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Monday's attack killed 14 people and injured nearly 50. Earlier in the day, Kyrgyz officials were only telling us that they believed that it was someone who was born in Kyrgyzstan who had acquired Russian citizenship, and the phrase suicide bomber was not even being used.

Russia's top investigative body said DNA evidence indicated that Jalilov also placed a bag containing a bomb at another subway station on April 3.

Six Central Asian men suspected of supporting terrorist activity has been arrested, Russia's State Investigative Committee said on Wednesday.

The predominantly Muslim Central Asian states are seen as a prime recruiting ground for Islamic militants.

The Russian business daily Kommersant said that security agencies had learned of a terror plot in St. Petersburg from a Russian man affiliated with IS who had come from Syria.

Residents continued bringing flowers to the stations near the site of explosion. Every corner at the ornate, Soviet-built Sennaya Square station on Tuesday was covered with red and white carnations. However, the man knew little and they tried to learn more by tapping phones of his contacts, the newspaper said.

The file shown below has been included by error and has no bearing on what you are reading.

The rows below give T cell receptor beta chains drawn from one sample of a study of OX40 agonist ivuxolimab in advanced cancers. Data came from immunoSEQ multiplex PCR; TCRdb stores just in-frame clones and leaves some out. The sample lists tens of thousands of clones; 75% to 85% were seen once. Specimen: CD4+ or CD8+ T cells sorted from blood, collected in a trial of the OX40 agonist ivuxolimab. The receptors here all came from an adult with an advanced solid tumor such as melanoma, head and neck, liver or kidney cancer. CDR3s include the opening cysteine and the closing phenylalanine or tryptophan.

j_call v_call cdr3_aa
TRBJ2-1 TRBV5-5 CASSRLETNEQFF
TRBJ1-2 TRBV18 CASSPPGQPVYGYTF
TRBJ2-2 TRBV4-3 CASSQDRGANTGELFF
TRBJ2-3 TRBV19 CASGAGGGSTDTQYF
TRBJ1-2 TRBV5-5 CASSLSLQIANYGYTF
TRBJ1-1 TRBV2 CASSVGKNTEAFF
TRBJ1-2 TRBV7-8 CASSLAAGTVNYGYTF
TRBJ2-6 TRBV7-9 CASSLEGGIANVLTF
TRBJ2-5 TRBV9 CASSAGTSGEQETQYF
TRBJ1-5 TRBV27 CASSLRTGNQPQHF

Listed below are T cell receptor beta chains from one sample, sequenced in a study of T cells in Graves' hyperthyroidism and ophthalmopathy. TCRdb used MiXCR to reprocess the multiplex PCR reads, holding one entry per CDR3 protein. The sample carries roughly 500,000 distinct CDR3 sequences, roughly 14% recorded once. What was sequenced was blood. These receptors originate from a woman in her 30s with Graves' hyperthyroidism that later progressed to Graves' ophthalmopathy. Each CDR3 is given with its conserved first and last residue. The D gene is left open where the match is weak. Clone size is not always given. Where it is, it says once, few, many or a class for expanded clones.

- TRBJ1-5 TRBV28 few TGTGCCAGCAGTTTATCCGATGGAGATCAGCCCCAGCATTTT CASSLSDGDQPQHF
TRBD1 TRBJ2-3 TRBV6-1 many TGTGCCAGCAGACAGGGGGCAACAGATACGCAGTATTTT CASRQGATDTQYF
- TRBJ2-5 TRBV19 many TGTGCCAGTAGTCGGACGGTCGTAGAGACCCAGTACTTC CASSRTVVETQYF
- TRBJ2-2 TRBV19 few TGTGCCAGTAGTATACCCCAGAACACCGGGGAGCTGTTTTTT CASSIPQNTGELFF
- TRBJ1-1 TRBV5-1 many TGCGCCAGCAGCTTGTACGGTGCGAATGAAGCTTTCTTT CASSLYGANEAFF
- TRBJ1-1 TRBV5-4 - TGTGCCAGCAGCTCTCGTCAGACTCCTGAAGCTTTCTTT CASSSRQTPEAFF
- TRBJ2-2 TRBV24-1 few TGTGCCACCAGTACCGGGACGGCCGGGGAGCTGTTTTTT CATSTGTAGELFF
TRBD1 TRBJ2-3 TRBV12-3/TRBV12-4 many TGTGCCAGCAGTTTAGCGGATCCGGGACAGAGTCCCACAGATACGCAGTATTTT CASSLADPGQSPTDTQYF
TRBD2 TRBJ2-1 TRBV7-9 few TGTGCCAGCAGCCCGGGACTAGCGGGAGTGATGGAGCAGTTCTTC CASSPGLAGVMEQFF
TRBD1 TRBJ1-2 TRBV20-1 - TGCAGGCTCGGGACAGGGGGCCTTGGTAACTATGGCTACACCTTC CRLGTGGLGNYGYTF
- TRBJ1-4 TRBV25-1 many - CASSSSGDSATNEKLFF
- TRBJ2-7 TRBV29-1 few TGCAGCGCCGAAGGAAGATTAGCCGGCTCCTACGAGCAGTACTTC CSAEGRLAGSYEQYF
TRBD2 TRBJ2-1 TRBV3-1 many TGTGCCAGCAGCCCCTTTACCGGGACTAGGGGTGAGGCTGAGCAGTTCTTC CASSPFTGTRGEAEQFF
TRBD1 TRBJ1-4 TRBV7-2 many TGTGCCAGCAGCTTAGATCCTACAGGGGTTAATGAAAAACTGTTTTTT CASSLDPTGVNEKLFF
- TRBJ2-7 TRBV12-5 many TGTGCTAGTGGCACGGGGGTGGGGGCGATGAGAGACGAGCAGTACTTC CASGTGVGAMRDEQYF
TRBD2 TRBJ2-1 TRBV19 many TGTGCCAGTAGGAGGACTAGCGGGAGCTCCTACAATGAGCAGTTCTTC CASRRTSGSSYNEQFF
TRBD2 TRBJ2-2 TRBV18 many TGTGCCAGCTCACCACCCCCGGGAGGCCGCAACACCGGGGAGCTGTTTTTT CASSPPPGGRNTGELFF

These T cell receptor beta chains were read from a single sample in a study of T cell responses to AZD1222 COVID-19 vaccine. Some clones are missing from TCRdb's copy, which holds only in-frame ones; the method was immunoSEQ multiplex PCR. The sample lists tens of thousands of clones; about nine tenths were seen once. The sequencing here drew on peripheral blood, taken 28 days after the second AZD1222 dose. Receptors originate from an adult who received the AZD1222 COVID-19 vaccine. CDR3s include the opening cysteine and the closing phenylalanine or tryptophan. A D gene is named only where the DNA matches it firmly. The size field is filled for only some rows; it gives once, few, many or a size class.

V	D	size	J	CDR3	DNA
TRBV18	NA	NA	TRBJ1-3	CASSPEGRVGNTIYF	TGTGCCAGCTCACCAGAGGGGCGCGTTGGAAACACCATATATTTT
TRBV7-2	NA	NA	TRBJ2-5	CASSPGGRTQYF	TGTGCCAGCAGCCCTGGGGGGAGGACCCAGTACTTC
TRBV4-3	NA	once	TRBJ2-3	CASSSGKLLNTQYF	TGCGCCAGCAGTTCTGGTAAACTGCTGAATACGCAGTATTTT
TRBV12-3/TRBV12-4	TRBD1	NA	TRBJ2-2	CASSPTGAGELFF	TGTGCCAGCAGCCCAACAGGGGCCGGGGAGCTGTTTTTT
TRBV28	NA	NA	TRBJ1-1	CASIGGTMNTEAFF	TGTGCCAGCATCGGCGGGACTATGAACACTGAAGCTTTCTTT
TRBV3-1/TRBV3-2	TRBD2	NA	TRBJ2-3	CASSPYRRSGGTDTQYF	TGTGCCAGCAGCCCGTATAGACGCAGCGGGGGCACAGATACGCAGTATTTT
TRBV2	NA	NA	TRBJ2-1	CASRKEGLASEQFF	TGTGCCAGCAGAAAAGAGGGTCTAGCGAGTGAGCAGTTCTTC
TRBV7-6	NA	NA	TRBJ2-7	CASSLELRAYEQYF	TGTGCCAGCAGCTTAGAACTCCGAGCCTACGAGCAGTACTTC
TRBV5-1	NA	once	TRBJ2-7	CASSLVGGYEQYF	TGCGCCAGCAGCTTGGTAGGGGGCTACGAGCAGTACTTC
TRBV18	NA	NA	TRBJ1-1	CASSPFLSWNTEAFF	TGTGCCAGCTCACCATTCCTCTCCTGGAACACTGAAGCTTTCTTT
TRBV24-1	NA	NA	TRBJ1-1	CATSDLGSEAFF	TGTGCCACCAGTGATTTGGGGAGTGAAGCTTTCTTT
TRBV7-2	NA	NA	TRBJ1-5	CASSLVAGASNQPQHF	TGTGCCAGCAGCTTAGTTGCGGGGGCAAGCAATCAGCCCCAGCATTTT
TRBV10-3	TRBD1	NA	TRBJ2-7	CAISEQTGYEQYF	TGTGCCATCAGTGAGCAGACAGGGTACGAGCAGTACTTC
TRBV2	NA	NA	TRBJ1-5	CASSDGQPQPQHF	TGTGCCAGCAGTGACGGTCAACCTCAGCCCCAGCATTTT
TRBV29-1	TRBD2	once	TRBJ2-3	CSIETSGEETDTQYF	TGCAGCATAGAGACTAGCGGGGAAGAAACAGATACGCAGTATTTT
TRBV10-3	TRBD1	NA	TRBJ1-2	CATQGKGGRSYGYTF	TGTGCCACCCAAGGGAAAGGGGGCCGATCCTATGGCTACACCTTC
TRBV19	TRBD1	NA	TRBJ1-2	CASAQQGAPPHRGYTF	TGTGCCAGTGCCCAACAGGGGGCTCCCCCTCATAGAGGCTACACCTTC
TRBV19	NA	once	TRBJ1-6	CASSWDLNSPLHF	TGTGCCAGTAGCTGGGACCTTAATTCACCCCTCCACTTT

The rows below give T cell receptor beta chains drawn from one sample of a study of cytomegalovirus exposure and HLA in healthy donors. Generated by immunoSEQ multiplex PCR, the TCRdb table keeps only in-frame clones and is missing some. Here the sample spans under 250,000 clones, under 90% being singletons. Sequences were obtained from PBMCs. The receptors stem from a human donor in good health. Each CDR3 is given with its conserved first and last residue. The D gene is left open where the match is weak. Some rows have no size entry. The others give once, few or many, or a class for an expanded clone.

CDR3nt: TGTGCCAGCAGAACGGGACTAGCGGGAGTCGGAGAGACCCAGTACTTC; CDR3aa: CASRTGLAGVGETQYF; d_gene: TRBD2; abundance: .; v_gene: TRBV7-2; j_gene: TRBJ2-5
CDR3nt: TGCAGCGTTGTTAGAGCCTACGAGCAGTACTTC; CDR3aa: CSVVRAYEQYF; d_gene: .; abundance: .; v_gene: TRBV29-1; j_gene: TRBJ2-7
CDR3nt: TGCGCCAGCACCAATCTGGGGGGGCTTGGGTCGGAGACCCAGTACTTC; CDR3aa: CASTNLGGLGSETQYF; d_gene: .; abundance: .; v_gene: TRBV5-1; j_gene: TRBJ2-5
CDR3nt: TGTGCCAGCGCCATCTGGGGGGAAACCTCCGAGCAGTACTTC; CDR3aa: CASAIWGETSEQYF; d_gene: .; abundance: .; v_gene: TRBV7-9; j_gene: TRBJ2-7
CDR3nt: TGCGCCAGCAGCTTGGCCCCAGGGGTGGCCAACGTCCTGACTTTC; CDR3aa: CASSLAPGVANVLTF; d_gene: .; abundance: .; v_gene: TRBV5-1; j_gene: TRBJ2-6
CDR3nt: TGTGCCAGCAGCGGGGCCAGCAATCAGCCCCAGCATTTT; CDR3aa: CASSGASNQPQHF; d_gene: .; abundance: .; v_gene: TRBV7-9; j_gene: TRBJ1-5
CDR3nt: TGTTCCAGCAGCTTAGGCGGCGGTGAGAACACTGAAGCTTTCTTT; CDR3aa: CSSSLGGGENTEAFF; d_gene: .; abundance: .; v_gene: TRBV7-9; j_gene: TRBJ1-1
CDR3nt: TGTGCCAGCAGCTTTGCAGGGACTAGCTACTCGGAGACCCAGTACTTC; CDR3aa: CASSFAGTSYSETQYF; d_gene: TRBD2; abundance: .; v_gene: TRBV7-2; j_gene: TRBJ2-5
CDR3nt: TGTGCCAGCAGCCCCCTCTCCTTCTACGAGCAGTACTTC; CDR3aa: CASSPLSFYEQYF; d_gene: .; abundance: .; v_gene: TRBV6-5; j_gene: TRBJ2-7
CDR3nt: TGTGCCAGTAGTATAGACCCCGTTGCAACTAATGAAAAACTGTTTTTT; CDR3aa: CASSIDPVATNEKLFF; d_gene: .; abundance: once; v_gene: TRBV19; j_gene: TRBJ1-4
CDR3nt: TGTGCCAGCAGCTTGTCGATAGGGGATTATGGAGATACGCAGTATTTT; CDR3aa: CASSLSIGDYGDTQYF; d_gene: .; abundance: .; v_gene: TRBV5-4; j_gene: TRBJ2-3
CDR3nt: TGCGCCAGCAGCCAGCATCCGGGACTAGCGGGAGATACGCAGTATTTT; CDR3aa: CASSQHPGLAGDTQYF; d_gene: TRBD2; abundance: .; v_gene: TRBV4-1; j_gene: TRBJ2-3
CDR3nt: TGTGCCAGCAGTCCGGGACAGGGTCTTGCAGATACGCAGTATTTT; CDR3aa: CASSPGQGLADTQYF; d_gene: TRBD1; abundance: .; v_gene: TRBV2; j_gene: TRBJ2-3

ST. PETERSBURG, Russia (AP) — Investigators say they have searched the home of the suspected suicide bomber behind Monday's deadly explosion on the St. Petersburg subway.

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The decision to keep moving was praised by authorities, who said it helped evacuation efforts and reduced the danger to passengers who would have had to walk along the electrified tracks. "You begin to feel the thin line about life and death", he said.

His parents arrived Wednesday in St. Petersburg for questioning after being interrogated by Kyrgyz security services.

"We see that, unfortunately, the situation is not improving".

Health Minister Veronika Skvortsova said the toll from the blast had climbed from 11 to 14 Tuesday as three people succumbed to their injuries, adding that 49 more people remained in hospital.

No one has claimed responsibility for the bombing, but Russian trains and planes have often been targeted by Islamist militants.

Churches across the city held prayers for victims killed in the attack, including Irina Medyantseva, a 50-year-old artist who was locally famous for the dolls she made and sold.

Russia's anti-corruption agency said that those detained had been recruiting other Central Asian immigrants in St Petersburg "to carry out terrorist crimes" and join "illegal armed groups" such as Isis. Alexander Zhilkin, governor of the region, said the attackers are on the run.


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